After installing maple engineered hardwood flooring in your home, be prepared for lower heating and cooling bills. The flooring provides an additional layer of insulation.

Oak Flooring

Oak flooring is a very durable type of flooring you can install in your home. It’s one of the strongest types of wood that nature creates, so no matter how much traffic you get through your home, the floor will always look great. It’s a great choice for anyone who has pets.

© GOHAUS

© GOHAUS

Oak flooring is a great choice if you live in a humid environment or have a house that’s prone to moisture. Unlike other types of flooring that swells when damp, oak naturally resists moisture, making it a good choice for anyone who struggles with asthma, arthritis, or other conditions that are aggravated by damp conditions.

© GOHAUS

© GOHAUS

It’s important to remember that when you choose to have hardwood floors installed in your home, you take steps that significantly increases your home’s overall value.

Some realtors advise their clients to invest in hardwood floors before listing a house on the market. The new hardwood flooring may increase the value of the home, while also increasing the amount of interested buyers.

Author: Sara Rose

By |October 5th, 2016|Design, Modern design, Renovation, Surfaces|0 Comments

Energy Efficient Homes – Saginaw Sunset

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Jim Guild and Nunzie Gould don’t just want to build places to live. They want to create homes that live forever.

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© Jim Guild Construction

They approach every project with a commitment not only to their clients, but to community, and the environment.  They think deeply not only about the layout of the house, but how what they are building will live and evolve and fit in Bend, Oregon, where they have been master builders for three decades.

© Jim Guild Construction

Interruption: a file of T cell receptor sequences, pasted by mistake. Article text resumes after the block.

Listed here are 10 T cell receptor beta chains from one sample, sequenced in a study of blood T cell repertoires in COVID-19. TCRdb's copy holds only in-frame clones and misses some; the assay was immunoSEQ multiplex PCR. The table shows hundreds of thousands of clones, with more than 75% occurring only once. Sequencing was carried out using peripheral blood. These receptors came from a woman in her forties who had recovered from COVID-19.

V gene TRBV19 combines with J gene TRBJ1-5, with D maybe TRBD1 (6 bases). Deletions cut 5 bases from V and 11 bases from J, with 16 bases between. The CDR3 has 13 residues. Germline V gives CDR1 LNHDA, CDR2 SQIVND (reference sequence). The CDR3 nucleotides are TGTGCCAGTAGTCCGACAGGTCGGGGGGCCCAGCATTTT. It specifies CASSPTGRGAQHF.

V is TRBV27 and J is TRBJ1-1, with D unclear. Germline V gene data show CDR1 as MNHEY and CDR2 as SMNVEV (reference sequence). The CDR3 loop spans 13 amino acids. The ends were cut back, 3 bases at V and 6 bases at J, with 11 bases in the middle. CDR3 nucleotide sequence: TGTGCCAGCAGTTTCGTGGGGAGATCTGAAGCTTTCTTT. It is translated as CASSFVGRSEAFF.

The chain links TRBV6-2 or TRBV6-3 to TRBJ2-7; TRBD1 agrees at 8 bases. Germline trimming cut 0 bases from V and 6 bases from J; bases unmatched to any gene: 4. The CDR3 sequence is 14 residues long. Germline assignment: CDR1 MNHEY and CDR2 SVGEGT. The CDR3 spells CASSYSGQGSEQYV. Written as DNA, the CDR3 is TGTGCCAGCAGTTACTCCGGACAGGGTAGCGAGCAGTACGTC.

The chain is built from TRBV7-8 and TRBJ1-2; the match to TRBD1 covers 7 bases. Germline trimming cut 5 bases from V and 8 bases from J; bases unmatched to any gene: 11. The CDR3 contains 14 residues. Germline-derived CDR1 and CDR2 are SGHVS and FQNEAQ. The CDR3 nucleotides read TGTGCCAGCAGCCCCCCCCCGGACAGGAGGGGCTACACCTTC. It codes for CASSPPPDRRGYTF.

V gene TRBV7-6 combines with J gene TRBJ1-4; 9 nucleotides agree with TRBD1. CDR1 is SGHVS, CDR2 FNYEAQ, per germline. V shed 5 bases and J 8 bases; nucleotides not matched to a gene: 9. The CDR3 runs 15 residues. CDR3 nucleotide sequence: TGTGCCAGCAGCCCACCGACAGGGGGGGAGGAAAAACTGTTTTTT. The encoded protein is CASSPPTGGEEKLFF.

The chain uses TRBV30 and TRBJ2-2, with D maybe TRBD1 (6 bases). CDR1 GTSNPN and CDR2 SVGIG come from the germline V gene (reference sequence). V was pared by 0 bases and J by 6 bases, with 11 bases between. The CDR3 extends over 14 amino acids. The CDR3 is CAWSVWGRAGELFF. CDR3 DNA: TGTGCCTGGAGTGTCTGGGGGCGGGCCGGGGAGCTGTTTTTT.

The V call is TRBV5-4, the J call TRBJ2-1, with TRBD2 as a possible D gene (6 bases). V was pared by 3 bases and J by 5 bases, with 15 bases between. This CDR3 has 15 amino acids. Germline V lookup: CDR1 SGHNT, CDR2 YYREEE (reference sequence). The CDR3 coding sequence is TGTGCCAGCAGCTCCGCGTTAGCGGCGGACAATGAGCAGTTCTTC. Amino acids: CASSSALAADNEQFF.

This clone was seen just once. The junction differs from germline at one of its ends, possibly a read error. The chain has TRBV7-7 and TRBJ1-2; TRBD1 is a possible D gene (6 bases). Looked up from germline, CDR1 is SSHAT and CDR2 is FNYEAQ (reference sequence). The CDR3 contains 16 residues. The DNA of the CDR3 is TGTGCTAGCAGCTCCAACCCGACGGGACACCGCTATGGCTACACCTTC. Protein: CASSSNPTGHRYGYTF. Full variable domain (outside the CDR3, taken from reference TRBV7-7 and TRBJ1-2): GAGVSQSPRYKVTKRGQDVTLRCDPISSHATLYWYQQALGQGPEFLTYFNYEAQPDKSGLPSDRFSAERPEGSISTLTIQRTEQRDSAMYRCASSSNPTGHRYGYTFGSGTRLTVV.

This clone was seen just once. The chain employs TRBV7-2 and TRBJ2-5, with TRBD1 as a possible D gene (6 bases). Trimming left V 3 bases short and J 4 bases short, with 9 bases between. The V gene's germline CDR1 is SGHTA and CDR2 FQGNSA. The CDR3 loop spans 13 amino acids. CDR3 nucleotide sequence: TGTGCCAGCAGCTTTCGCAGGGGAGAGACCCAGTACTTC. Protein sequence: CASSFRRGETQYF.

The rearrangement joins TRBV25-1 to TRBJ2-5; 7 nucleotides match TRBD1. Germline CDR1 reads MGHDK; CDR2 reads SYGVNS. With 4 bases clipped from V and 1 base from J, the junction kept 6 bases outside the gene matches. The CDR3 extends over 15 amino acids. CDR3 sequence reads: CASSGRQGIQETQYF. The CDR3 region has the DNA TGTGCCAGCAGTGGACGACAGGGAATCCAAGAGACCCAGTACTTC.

© Jim Guild Construction

The married partners in Jim Guild Construction build high performance homes featuring solar arrays, high efficiency, energy-saving windows, fresh air flow technology and cabinetry and woodwork milled from recycled timbers (they are famous in town for their work with old wood). After decades in town, they know Bend’s climate and understand what materials age well there.

But the materials, their experience and their use of local artisans are only a few of ways they build enduring homes.

Take their latest project, Saginaw Sunset, a 20-lot community on five acres in the heart of rapidly-growing Bend. Saginaw is a property most developers drive right by, urban infill set on a steep, sloping site two blocks from the downtown core. For Nunzie and Jim, it was a challenge they embraced. “We don’t go looking for hard things, but we’re not afraid of them,” Jim says.

At Saginaw, they are creating homes with the aid of local architects and designers that fit into the high desert landscape and offer stunning views of the Cascades, where even in summer residents can see the glacier on the Middle Sister peak.

© Jim Guild Construction

© Jim Guild Construction

© Jim Guild Construction

© Jim Guild Construction

They are pieces that fit into a whole, parts of the fabric of the community.  “When you are committed to community, you build things differently,” Nunzie says. “It’s not just blow and go.”

Their focus on building quality green homes meshes with the growing number of people moving to Bend looking for a smaller, manageable city offering the best of the great outdoors and an active arts and foodie scene. The city is among the 50 finalists for the $5 million Georgetown University Energy Prize (GUEP), an award that will go to the community with the greatest progress toward energy efficiency in the next two years.